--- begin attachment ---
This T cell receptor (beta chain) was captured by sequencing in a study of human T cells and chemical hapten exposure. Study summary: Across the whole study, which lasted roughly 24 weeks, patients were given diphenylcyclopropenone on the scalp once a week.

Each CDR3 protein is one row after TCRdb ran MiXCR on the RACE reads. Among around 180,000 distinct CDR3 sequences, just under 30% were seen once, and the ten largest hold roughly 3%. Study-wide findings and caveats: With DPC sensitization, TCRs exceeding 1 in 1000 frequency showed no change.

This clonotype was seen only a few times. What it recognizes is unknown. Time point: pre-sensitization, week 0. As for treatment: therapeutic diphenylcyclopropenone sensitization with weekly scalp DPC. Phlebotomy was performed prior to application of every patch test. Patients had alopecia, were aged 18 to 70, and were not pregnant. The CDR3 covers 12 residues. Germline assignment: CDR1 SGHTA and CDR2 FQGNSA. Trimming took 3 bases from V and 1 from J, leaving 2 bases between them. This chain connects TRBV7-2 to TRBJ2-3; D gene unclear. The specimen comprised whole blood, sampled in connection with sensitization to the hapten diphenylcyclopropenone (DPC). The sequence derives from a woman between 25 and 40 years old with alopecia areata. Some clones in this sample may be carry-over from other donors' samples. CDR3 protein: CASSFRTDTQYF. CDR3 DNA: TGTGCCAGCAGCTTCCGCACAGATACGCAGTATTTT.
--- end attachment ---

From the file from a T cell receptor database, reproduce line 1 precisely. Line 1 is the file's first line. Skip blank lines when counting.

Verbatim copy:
This T cell receptor (beta chain) was captured by sequencing in a study of human T cells and chemical hapten exposure. Study summary: Across the whole study, which lasted roughly 24 weeks, patients were given diphenylcyclopropenone on the scalp once a week.